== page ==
Wednesday, August 10, 2011

Piece of Cake: Nick Ripatrazone's Standing Oblations

By Phedra Deonarine

The Cake Shop in New York sells cake, but it’s also a bar, a record store, and a live music venue. In short, it seems an unlikely place for a reading. A deep stairwell leads down to a long room with a low ceiling and a stage decorated with yellow Christmas lights and red and gold tinsel. None of this, though, distracted from Paul Lisicky's and Nick Ripatrazone’s reading on Sunday for the release of Ripatrazone’s Oblations.

Author Nick Ripatrazone at the Cake Shop
Paul Lisicky is the author of Lawnboy and Famous Builder. He teaches at NYU. The work he read from was a primer on the value of travel for writers. He read first from work inspired by his stay in North Carolina while teaching at UNC Wilmington. Usually a first person stylist, Lisicky ventured into the third person for his new work. Highlights included a story about a boy who finds that he no longer loves the ocean as he once did and an unusual piece about an alligator who lived in a containment pond behind a Walmart. As always, Lisicky balanced an economy of language against the urge to lyricism in his work. He concluded with a pair of stories written in recent months.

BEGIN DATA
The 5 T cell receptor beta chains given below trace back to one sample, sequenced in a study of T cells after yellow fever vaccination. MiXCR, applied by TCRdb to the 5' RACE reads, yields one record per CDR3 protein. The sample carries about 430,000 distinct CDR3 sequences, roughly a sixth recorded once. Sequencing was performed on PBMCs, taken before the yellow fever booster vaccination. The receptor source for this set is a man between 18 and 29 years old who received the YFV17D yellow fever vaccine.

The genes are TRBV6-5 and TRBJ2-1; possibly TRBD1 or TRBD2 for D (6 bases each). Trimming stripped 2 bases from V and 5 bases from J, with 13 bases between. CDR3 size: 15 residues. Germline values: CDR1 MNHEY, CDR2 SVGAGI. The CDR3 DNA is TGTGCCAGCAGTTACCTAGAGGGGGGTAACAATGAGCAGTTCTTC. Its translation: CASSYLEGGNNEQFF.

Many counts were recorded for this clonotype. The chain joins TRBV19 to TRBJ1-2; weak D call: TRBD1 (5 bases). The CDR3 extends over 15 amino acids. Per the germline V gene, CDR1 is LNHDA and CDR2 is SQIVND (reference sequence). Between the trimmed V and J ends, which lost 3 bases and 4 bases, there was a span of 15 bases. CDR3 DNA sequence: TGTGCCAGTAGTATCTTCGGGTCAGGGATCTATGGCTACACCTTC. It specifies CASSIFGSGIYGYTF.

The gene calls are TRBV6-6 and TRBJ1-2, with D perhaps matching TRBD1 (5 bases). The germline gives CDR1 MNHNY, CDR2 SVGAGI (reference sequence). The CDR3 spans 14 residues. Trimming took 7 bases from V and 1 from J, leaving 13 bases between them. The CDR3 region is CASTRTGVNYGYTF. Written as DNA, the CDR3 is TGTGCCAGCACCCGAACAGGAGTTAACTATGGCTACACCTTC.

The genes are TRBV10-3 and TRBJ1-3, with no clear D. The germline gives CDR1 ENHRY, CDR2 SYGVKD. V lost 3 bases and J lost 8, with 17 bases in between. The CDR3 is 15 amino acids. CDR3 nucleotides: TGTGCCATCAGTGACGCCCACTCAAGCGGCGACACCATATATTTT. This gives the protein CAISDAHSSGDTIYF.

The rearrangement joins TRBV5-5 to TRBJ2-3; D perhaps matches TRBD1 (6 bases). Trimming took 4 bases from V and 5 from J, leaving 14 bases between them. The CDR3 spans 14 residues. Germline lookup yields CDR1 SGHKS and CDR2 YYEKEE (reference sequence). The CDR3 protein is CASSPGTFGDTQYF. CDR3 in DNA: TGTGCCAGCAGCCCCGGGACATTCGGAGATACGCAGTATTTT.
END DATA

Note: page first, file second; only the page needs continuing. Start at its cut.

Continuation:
Ripatrazone teaches AP classes in public school, recently completed his Masters of Fine Arts at Rutgers University-Newark, and works as an adjunct there. Yet despite all that, he still managed to put together Oblations, a collection of prose poetry published by Gold Wake Press.

The collection itself is broken into five parts: barns, baseball, miscellanea, work, and parishes. He spoke to this design during his reading. His move to rural New Jersey helped renew his interest in the tension between traditional rural living and the new energy which infuses such places with the arrival of transplants from the city.

Ripatrazone’s pieces unfold through a series of short utterances. His writing is pared down and gives an impressionistic sense of people, places, and language that few writers are patient enough to record. He finished with a reading from his new work, more conventional poetry than Oblations.